But I think the most honest and straightforward way forward for you, and for those who think as you do, would be to embrace the "anti-intellectualism" label and say that, indeed, you really do disvalue spending so much time on academic knowledge in schools, and that to that extent you are, in fact, anti-intellectual--but what's wrong with that? After all, you, I, and everyone commenting seem to be assuming that being anti-intellectual is a problem, and even an insult. But from your point of view, what, really, is wrong with advocating for academic ignorance? That really is how I assess the position of someone who claims not to understand the point of his own liberal education, who reduces the value of Latin to winning parlor games, and who sincerely rejects the necessity of so much learning, because Google gives us easy answers. Why not simply embrace it?
Unknown said…
The most recent "Unknown" comment was from me (Larry Sanger).
wslashjack said…
Honestly, I've never liked or appreciated such academic discussions. Better to go butter toast, or something equally more productive. Does that make me an anti-something?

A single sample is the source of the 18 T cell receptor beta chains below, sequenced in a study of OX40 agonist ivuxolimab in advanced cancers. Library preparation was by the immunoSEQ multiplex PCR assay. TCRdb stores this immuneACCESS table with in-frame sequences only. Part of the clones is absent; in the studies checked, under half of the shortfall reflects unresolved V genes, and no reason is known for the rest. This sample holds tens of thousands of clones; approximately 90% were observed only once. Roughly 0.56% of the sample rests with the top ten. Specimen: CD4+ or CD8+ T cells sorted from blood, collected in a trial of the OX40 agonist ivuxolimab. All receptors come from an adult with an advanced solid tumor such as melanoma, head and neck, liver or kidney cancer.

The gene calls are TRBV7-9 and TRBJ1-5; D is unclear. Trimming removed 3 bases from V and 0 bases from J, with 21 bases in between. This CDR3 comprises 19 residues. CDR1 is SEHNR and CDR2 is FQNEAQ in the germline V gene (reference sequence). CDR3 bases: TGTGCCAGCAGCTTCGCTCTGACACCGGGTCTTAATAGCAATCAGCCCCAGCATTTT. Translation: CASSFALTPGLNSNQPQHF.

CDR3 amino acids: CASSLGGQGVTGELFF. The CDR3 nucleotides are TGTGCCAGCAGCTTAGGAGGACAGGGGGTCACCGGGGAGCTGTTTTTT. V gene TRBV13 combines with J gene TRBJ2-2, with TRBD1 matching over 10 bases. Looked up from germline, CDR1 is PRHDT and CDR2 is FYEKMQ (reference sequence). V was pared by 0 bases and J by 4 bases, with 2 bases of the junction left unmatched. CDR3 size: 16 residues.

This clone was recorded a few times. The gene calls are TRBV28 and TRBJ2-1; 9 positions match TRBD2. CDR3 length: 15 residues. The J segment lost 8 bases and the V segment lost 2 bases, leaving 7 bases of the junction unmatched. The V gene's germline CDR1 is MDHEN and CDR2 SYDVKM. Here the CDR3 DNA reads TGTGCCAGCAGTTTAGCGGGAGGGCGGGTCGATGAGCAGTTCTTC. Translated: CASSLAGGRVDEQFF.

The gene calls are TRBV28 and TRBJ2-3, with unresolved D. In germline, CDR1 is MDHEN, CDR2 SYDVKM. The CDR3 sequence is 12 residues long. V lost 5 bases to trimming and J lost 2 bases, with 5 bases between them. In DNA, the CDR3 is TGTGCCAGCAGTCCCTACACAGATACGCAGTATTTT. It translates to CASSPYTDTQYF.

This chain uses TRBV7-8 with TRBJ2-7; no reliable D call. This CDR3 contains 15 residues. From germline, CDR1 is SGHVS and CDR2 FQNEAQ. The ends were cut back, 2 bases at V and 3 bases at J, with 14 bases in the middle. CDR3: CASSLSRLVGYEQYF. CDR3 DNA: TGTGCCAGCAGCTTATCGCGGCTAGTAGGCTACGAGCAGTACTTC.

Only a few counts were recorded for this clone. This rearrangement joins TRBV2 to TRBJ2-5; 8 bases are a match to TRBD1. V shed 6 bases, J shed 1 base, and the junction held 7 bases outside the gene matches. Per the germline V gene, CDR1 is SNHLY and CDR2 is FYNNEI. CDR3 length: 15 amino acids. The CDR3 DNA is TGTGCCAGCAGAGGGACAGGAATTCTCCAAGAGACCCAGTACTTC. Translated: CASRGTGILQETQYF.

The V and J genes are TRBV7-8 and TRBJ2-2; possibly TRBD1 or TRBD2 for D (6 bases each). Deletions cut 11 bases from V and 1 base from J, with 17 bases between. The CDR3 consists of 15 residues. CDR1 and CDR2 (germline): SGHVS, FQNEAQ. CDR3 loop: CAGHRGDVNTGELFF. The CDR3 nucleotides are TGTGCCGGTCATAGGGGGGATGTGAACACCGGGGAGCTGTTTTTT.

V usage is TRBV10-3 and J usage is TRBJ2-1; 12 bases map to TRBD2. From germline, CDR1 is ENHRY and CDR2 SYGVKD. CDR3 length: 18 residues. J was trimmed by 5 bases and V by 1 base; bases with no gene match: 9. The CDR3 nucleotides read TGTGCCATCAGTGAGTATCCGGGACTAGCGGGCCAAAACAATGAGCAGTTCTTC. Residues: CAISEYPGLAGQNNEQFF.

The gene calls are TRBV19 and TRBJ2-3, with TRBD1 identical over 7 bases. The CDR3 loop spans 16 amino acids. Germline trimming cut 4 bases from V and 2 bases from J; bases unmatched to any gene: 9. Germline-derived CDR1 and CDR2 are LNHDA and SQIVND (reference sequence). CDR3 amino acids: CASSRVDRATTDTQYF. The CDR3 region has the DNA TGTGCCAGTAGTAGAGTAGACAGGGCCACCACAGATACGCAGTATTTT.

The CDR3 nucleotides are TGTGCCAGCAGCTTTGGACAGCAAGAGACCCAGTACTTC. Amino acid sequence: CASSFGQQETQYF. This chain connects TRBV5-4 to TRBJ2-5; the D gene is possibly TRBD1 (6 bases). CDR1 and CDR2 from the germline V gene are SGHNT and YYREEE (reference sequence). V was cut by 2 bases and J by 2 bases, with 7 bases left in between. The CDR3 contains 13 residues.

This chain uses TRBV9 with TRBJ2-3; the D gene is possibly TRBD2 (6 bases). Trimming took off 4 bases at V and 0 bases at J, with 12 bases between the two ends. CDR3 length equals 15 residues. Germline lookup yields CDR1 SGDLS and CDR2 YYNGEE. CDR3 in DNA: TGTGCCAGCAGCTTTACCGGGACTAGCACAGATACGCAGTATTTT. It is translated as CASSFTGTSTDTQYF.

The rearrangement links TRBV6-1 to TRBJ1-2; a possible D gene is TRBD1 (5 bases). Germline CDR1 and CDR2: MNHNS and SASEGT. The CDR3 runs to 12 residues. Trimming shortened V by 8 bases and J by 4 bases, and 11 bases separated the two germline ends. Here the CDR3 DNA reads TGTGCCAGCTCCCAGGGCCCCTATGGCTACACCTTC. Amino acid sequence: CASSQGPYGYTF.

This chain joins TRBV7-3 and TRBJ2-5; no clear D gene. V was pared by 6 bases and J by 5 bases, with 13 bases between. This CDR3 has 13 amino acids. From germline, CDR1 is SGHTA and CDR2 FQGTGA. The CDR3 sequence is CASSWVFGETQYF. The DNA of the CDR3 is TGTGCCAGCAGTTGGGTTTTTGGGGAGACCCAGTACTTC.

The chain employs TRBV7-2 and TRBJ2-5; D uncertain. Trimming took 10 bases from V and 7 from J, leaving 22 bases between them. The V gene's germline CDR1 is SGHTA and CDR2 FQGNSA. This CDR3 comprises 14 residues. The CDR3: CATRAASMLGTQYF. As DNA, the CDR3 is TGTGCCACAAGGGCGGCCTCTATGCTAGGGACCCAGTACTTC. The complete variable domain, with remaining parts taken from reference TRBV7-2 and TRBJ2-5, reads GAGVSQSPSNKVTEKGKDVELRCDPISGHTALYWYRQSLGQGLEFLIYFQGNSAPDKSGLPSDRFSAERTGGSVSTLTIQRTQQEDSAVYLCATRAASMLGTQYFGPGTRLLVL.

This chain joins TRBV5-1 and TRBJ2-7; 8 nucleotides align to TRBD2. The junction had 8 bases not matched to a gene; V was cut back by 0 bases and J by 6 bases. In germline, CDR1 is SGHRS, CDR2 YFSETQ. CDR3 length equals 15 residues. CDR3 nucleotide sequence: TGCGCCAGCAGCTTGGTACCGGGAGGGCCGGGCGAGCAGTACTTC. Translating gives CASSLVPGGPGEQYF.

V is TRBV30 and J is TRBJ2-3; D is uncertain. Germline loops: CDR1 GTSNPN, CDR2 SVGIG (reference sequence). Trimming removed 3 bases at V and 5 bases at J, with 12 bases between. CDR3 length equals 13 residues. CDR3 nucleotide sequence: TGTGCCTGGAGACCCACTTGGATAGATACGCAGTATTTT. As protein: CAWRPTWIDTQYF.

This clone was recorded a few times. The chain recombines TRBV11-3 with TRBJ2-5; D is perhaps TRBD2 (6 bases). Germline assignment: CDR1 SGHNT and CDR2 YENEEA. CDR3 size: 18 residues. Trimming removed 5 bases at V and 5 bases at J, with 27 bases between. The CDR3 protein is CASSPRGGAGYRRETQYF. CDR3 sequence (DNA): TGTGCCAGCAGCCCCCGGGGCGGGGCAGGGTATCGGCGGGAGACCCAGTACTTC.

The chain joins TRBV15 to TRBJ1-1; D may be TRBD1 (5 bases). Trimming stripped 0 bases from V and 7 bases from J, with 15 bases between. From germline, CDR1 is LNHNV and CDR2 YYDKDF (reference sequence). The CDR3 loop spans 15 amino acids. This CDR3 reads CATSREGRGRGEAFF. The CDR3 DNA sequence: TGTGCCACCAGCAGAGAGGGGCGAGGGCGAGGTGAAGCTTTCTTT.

But on the topic of educational reform, I have definite opinions. And so I chime in...

I spent north of $200K to put my daughter through a prestegious college. Not at first, but along the way I became quite skeptical of the antiseptic and incomplete education she got with her degree. To say that it was one-dimensional would be an exaggeration. It was NOT, however, multidimensional. It lacked a context that connected her to the real (and broader) world that she graduated into. I hate what that cost me, but I'm outraged at what it cost my daughter.

My son, on the other hand is going to a state technical school to become a cop. He plans on getting a job with his two-year degree and then working to complete two more years, while on the job. It's a typical, but grounded approach.

It helps that the cost of his education is more like buying a used Porsche. But the real point is, he's taking classes like Survival Spanish, Criminal Code, Juvenile Justice and even Psychology--all of which are shaped by the context of his career choice. Perhaps it's only because of his career choice, but I can even say that his classes are connected to a greater, societal context.

Like any other student, he'll forget what he doesn't use and practice, but at any price his is turning out to be a much more valuable education.